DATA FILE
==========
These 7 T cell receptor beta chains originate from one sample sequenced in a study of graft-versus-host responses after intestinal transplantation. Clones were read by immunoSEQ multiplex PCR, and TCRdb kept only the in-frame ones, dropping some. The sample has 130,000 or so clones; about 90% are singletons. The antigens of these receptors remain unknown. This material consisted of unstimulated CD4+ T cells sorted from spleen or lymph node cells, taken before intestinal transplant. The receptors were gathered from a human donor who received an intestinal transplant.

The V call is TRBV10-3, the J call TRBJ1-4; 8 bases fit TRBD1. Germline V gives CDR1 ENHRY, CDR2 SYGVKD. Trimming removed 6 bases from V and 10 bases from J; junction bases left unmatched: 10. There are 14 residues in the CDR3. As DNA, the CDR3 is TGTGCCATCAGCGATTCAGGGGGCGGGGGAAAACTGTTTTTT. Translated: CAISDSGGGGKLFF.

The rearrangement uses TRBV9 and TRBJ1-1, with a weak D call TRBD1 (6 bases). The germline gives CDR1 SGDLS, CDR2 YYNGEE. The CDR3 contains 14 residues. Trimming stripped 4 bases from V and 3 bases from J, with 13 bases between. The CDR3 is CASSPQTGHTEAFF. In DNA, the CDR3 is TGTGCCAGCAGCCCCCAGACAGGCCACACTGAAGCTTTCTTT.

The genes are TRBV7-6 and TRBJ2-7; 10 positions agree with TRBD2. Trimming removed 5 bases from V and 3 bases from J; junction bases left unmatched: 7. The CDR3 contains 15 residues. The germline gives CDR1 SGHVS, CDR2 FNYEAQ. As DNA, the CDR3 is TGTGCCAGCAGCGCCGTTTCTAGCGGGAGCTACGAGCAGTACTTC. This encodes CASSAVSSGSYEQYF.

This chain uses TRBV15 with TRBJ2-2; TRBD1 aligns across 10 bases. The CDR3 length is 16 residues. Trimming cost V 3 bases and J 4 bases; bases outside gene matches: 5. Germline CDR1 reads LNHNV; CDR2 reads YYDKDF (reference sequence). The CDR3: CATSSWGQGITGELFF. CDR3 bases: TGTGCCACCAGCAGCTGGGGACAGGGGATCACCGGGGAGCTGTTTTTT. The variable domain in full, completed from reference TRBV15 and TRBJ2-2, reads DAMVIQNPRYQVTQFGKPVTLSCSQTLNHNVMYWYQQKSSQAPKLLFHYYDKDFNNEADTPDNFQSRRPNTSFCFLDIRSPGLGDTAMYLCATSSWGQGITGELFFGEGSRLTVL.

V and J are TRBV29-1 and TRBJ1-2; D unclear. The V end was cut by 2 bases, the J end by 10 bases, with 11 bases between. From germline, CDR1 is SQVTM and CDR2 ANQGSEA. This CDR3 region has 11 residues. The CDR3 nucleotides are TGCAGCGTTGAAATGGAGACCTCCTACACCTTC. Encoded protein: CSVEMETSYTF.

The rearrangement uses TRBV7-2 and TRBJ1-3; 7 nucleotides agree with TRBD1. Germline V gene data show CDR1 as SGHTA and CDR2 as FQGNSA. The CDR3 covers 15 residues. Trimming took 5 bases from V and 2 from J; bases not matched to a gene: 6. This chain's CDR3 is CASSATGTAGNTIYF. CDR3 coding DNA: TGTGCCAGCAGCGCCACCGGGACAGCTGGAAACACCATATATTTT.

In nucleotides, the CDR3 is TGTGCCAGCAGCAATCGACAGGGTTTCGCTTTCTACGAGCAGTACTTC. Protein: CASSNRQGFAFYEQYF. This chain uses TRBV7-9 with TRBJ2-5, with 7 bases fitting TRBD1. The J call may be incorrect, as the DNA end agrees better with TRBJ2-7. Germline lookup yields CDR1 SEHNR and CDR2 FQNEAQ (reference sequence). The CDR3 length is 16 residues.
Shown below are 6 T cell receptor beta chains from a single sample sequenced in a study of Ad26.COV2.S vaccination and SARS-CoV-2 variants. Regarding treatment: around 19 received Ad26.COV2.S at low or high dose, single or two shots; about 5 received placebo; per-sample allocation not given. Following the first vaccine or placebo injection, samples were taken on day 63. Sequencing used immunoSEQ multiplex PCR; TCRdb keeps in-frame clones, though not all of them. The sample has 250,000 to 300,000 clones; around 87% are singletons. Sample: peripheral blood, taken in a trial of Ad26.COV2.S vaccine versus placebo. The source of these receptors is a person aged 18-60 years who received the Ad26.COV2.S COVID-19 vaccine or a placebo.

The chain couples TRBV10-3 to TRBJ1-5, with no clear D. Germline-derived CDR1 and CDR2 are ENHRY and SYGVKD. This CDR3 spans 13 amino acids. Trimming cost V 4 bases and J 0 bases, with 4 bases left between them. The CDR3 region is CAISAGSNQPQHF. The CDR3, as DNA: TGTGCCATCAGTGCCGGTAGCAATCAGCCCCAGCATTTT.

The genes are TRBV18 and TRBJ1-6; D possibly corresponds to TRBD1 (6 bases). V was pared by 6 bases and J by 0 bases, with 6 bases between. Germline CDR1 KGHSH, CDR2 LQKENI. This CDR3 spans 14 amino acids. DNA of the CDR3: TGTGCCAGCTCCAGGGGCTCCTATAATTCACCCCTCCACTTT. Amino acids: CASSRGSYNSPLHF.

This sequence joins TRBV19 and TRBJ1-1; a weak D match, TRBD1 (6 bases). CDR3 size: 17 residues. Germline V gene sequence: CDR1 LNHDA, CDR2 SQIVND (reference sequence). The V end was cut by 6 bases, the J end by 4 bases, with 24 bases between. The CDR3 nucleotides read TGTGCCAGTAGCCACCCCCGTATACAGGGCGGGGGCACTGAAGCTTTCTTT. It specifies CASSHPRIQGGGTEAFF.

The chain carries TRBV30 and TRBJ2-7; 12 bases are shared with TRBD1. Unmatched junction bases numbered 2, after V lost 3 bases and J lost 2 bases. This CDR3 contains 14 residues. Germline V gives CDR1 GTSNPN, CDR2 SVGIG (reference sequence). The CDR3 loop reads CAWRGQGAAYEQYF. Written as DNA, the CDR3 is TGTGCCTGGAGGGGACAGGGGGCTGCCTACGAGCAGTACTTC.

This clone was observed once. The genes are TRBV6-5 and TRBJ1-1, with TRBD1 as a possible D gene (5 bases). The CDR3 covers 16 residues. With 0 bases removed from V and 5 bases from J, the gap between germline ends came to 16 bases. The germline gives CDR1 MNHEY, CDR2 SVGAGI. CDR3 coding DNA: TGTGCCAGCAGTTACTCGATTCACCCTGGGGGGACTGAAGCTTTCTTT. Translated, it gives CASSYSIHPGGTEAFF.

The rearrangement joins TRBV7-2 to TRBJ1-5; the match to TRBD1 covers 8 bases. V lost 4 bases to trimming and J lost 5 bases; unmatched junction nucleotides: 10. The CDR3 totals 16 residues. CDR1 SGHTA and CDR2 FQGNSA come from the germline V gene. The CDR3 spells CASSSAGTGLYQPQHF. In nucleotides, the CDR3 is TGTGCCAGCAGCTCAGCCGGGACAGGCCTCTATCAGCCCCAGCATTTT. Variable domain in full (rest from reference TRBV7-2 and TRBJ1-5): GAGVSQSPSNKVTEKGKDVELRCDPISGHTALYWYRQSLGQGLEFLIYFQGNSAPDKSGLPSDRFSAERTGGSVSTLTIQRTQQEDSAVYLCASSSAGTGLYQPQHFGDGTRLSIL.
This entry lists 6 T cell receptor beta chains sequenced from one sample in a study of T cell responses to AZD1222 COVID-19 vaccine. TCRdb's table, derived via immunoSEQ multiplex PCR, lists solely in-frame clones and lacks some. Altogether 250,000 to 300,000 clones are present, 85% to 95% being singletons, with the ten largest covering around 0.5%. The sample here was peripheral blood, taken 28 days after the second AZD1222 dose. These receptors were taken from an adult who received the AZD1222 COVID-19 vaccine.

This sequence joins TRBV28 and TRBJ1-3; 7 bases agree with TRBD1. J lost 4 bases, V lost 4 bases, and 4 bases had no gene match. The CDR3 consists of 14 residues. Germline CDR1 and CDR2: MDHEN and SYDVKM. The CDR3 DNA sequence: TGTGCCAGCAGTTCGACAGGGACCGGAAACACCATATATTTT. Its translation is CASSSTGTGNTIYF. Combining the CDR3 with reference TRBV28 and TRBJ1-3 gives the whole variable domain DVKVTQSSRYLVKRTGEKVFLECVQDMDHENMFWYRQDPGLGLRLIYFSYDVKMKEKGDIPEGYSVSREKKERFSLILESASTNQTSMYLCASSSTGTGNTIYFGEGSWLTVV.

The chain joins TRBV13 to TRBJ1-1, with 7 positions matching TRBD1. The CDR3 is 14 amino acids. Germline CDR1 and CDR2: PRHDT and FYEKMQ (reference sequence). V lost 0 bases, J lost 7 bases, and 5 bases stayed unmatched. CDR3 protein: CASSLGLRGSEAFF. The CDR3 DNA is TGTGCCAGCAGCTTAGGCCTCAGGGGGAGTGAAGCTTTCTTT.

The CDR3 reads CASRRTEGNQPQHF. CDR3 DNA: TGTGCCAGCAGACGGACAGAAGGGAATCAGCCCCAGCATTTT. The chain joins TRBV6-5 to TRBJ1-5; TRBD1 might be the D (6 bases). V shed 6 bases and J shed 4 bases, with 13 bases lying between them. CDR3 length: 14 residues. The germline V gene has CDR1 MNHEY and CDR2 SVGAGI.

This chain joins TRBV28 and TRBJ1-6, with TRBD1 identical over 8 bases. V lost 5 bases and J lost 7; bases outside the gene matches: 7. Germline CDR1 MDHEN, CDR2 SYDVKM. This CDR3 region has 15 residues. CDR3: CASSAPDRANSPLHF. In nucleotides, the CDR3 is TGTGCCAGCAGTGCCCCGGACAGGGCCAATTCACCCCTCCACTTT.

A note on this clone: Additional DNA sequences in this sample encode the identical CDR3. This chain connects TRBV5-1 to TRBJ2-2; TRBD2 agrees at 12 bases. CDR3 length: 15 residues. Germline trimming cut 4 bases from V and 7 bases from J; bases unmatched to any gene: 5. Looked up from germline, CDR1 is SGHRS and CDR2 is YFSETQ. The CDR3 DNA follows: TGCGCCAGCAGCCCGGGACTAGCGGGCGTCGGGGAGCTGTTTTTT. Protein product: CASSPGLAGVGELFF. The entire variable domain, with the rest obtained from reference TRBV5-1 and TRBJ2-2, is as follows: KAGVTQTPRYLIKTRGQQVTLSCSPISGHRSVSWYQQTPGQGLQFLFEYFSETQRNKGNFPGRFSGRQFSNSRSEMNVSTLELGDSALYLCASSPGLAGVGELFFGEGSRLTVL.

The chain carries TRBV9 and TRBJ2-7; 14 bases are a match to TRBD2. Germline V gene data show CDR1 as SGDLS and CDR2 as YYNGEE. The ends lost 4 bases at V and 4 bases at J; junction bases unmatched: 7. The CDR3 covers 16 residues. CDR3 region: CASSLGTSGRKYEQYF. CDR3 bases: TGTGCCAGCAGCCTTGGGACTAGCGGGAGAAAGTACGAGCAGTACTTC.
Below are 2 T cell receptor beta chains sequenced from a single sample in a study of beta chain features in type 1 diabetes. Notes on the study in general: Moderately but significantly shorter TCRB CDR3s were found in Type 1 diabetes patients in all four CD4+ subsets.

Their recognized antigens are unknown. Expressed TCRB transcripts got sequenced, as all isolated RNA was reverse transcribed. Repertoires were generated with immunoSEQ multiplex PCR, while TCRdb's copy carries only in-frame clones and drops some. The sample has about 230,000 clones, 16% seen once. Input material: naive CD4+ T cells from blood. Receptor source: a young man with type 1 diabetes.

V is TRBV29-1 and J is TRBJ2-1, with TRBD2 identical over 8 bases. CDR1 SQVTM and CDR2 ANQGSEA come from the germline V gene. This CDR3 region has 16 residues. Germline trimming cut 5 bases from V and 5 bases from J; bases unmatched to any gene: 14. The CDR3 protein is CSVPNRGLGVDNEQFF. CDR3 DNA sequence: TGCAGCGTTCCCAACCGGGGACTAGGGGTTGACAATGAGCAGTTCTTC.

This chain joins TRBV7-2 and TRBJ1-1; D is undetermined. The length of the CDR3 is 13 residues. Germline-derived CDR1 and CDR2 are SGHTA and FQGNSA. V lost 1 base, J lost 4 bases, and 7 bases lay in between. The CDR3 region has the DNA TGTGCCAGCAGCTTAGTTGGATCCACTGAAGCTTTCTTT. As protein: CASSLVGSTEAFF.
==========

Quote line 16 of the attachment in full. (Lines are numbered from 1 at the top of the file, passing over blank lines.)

This entry lists 6 T cell receptor beta chains sequenced from one sample in a study of T cell responses to AZD1222 COVID-19 vaccine. TCRdb's table, derived via immunoSEQ multiplex PCR, lists solely in-frame clones and lacks some. Altogether 250,000 to 300,000 clones are present, 85% to 95% being singletons, with the ten largest covering around 0.5%. The sample here was peripheral blood, taken 28 days after the second AZD1222 dose. These receptors were taken from an adult who received the AZD1222 COVID-19 vaccine.